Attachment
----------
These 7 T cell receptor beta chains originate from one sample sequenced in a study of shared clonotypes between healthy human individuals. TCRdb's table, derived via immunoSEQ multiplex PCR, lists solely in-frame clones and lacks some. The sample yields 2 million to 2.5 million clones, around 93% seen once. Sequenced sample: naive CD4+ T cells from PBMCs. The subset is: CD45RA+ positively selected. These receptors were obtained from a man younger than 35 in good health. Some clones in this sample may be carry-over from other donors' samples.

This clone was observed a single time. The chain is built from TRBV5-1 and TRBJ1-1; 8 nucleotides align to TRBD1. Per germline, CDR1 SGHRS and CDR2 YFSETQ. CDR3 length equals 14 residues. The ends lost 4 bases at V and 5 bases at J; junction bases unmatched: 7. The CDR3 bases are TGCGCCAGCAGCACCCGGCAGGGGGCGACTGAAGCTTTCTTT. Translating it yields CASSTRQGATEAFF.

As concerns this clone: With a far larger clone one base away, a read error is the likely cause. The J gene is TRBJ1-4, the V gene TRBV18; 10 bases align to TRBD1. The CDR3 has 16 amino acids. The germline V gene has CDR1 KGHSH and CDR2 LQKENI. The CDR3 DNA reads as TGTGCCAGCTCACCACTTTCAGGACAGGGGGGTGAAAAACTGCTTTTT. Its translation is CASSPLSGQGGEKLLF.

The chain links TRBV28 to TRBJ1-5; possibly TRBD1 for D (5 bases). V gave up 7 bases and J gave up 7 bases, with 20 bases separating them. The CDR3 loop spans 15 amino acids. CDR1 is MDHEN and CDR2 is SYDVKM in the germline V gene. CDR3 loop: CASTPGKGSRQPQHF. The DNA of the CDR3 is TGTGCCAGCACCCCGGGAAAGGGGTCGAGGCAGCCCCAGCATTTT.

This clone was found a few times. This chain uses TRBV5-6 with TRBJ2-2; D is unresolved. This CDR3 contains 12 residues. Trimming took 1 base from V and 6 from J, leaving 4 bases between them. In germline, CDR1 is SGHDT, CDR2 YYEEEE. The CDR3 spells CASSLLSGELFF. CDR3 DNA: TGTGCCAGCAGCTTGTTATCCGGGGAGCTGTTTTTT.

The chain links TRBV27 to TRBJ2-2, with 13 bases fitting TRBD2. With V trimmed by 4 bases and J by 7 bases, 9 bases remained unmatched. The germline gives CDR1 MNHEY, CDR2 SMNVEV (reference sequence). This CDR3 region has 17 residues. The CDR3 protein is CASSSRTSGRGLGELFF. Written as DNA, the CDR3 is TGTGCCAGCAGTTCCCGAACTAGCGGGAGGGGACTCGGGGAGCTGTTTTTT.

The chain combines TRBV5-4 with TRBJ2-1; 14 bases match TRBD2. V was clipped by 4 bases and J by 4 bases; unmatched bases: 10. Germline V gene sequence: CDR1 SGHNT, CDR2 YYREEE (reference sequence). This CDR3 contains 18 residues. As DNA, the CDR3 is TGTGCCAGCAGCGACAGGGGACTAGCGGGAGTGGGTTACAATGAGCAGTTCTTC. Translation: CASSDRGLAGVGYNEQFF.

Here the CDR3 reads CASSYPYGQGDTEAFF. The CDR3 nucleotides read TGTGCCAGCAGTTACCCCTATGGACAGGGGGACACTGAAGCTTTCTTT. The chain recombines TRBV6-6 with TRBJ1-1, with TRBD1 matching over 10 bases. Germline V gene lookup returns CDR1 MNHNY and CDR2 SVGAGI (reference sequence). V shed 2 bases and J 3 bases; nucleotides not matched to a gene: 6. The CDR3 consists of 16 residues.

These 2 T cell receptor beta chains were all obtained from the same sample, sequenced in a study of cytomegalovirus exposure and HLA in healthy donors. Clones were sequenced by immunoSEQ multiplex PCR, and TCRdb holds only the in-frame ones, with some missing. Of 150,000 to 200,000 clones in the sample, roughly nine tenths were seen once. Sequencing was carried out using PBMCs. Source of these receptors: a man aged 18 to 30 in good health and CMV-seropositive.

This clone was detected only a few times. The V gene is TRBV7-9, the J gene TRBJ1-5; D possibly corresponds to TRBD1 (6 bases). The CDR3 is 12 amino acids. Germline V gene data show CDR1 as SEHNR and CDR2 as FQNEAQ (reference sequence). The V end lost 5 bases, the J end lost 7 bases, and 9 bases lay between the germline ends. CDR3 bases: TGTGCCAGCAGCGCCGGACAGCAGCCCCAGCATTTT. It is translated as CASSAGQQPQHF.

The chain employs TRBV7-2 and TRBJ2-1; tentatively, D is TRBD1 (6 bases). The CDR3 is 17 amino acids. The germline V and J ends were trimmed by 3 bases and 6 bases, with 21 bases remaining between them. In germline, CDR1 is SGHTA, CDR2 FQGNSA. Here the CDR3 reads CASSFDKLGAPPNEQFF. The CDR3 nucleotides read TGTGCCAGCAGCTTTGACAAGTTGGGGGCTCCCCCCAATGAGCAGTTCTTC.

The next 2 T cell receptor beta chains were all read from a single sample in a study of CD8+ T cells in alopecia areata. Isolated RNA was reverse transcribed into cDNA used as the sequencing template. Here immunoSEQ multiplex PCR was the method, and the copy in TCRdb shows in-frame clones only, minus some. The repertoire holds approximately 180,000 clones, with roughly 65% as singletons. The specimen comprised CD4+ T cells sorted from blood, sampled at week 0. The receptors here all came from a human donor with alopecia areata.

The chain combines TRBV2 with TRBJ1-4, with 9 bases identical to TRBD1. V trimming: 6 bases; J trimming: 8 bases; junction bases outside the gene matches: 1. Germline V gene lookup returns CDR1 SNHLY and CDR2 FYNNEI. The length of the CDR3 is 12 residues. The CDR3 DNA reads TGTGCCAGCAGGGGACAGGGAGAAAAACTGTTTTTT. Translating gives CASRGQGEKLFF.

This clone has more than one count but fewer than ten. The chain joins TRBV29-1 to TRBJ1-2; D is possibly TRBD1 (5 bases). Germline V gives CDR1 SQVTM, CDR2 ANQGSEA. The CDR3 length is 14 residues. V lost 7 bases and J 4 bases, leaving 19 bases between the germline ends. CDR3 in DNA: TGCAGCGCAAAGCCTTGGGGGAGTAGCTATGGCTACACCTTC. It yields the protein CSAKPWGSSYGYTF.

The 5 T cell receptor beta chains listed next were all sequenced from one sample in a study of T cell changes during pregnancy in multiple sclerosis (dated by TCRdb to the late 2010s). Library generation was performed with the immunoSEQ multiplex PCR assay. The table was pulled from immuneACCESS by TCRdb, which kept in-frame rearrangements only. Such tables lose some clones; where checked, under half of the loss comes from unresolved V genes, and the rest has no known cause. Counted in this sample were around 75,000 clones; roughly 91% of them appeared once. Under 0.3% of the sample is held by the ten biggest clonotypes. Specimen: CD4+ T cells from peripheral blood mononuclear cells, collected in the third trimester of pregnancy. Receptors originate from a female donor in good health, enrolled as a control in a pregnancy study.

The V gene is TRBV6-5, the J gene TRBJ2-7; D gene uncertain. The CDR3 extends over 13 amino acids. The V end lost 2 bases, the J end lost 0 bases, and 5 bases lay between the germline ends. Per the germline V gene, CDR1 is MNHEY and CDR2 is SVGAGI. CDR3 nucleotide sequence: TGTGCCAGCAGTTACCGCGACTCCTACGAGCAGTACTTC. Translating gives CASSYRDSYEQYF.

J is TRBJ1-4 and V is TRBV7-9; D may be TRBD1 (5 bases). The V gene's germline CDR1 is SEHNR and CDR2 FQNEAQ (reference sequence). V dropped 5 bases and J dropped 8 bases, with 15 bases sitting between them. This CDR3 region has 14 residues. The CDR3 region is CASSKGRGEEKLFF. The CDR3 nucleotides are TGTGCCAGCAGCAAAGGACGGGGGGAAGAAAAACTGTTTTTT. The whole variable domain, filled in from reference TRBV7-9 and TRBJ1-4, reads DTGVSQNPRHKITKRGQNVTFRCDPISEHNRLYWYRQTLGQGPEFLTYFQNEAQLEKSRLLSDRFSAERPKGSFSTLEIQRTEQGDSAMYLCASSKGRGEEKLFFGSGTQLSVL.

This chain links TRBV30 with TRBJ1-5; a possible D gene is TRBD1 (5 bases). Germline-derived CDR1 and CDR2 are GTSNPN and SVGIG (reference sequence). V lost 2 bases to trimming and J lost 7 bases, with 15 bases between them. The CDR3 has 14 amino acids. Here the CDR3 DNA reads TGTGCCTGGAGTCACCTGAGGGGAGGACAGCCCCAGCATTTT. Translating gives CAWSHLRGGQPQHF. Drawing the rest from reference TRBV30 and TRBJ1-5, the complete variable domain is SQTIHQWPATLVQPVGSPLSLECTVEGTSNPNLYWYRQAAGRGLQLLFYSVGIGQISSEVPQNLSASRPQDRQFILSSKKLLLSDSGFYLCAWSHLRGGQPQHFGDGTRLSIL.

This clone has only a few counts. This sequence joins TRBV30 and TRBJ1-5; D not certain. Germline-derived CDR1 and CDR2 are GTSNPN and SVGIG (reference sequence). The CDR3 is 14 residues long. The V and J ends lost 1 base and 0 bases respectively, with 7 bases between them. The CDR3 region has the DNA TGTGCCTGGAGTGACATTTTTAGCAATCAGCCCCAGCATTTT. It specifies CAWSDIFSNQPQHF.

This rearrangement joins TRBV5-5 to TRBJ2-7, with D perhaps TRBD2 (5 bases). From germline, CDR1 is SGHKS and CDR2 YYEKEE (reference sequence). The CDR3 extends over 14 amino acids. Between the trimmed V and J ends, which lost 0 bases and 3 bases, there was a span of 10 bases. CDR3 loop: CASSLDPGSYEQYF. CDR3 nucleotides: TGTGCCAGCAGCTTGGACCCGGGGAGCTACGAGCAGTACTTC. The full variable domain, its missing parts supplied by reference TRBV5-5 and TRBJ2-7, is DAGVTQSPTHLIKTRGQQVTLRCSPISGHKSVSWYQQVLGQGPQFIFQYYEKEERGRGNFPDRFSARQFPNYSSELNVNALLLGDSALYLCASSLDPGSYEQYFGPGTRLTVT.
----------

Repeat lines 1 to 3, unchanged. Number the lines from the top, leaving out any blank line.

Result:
These 7 T cell receptor beta chains originate from one sample sequenced in a study of shared clonotypes between healthy human individuals. TCRdb's table, derived via immunoSEQ multiplex PCR, lists solely in-frame clones and lacks some. The sample yields 2 million to 2.5 million clones, around 93% seen once. Sequenced sample: naive CD4+ T cells from PBMCs. The subset is: CD45RA+ positively selected. These receptors were obtained from a man younger than 35 in good health. Some clones in this sample may be carry-over from other donors' samples.

This clone was observed a single time. The chain is built from TRBV5-1 and TRBJ1-1; 8 nucleotides align to TRBD1. Per germline, CDR1 SGHRS and CDR2 YFSETQ. CDR3 length equals 14 residues. The ends lost 4 bases at V and 5 bases at J; junction bases unmatched: 7. The CDR3 bases are TGCGCCAGCAGCACCCGGCAGGGGGCGACTGAAGCTTTCTTT. Translating it yields CASSTRQGATEAFF.

As concerns this clone: With a far larger clone one base away, a read error is the likely cause. The J gene is TRBJ1-4, the V gene TRBV18; 10 bases align to TRBD1. The CDR3 has 16 amino acids. The germline V gene has CDR1 KGHSH and CDR2 LQKENI. The CDR3 DNA reads as TGTGCCAGCTCACCACTTTCAGGACAGGGGGGTGAAAAACTGCTTTTT. Its translation is CASSPLSGQGGEKLLF.